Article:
We're human. Perceived performance - and flexibility - is often more important than measured performance. Doesn't matter if it's broadband, cars, fashion, headline megapixels in a camera or a million other areas of life. There is almost always some correlation between "More of X" and "Better outcomes", but even if it's not a perfect correlation, we don't care. 

Purists myopically focused on "optimisation" often don't understand this, or other human emotions like agency/control, a sense of novelty, image and so forth. While these apply more to individuals than businesses, there other factors like privacy and security and agility too.

In other words, "just give us faster networks & then get out of the way. Occasional glitches are a price well-worth paying for freedom and permissionless connectivity".

It's true of 4G - most people upgrading are happier than with 3G, although obviously some of that is down to the device itself, or perhaps better coverage with 7/800MHz vs. 2100MHz on some networks. Many notice the initial "whoosh factor" - that it's just fast even if they're doing something that doesn't need it. Sports-car feeling, again. And over time, developers are exploiting that, even if they know that there will sometimes be issues they have to work around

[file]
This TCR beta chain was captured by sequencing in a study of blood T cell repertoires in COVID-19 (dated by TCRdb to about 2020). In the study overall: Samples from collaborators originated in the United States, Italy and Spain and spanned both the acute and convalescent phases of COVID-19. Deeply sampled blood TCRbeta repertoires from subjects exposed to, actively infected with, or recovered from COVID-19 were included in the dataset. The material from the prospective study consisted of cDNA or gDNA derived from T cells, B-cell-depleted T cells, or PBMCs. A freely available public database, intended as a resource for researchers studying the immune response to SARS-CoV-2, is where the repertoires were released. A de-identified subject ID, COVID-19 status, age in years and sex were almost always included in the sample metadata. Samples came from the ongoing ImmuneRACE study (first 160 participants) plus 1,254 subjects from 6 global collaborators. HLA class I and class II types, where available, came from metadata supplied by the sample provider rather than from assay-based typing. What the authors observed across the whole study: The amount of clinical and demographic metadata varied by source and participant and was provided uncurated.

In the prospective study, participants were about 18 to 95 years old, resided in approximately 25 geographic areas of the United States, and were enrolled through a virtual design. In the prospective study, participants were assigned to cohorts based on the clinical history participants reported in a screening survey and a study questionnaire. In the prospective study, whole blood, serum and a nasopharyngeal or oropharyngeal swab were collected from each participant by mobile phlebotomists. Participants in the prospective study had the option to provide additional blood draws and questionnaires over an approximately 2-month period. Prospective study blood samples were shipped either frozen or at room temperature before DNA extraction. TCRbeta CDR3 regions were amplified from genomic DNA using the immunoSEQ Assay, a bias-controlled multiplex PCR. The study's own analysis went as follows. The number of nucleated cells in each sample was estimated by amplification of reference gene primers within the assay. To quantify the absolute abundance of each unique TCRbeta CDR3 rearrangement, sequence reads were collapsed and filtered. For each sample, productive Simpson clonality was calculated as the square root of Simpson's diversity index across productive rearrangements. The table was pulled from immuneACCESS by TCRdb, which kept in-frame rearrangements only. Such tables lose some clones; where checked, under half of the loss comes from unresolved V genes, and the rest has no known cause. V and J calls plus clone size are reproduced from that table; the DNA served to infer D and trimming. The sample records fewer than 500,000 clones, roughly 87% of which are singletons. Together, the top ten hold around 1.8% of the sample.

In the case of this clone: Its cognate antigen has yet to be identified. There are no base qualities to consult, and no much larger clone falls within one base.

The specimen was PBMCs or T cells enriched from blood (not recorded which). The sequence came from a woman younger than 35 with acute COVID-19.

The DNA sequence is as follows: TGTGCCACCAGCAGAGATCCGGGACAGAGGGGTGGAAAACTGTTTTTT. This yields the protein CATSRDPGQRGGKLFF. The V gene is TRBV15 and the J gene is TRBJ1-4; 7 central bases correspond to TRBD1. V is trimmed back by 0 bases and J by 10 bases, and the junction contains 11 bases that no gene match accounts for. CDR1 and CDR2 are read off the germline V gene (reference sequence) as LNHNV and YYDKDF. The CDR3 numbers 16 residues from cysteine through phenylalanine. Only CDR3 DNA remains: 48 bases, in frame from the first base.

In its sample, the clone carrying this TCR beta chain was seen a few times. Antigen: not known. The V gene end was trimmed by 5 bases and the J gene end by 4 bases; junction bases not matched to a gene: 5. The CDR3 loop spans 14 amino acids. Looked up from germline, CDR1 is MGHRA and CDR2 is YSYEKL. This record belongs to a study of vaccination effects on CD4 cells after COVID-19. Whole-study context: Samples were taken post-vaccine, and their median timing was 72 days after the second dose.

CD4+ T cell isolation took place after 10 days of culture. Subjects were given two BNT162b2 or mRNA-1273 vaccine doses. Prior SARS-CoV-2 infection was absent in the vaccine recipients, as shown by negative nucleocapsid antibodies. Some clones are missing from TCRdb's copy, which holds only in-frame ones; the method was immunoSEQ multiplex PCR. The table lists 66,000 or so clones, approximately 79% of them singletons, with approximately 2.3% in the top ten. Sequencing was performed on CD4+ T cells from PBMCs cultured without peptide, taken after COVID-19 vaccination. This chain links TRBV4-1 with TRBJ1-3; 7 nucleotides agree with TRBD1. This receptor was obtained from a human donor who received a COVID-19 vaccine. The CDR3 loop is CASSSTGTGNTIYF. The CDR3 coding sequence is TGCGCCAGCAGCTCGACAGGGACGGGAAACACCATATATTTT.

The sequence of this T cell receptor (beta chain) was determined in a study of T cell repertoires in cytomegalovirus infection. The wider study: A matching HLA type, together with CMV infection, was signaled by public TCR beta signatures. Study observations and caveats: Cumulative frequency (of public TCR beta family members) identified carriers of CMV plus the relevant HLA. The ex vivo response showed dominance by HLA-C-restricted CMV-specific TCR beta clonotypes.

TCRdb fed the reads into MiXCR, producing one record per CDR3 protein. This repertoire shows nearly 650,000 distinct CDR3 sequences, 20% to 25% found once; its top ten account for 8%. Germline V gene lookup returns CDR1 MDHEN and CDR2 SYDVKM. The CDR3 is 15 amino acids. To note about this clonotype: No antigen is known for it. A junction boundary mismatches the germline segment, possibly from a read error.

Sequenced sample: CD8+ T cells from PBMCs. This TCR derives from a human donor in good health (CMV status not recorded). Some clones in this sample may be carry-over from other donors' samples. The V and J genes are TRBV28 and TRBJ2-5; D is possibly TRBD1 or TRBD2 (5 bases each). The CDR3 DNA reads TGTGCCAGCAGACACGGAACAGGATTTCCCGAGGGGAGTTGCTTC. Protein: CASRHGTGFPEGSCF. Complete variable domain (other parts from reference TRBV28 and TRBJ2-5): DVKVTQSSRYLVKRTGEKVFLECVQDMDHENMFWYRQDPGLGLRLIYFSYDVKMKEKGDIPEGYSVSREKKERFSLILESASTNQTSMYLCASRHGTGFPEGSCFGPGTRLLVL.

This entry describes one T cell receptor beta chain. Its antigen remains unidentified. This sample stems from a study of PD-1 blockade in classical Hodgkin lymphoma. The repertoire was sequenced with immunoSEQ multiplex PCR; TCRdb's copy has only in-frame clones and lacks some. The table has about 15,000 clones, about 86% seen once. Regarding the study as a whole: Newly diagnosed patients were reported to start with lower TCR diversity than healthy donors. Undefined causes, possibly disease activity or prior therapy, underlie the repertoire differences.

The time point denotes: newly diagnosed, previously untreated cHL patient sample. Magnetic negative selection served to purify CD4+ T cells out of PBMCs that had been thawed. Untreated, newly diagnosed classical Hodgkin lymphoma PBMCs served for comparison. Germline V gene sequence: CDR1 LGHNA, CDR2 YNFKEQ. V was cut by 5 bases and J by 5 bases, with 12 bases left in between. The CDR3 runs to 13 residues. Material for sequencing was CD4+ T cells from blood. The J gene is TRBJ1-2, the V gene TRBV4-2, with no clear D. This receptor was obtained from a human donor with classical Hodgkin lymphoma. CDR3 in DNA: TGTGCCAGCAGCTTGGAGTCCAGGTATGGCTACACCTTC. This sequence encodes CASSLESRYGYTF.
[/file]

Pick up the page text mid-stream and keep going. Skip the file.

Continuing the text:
And that's the thing - the vagaries of mobile networks (coverage, congestion and so on) have taught application and content providers to work around performance limitations and occasional failures. To expect them and plan for them - so they use cacheing, variable bitrates, UI interventions to warn users of problems, clever codecs and error-correction. There will always be a weakest link. It's not perfect, but it beats having the hassle, friction and perhaps commercial conflicts-of-interest involved in paid QoS. It's why "non-neutral" mobile business models won't succeed, even if the law allows.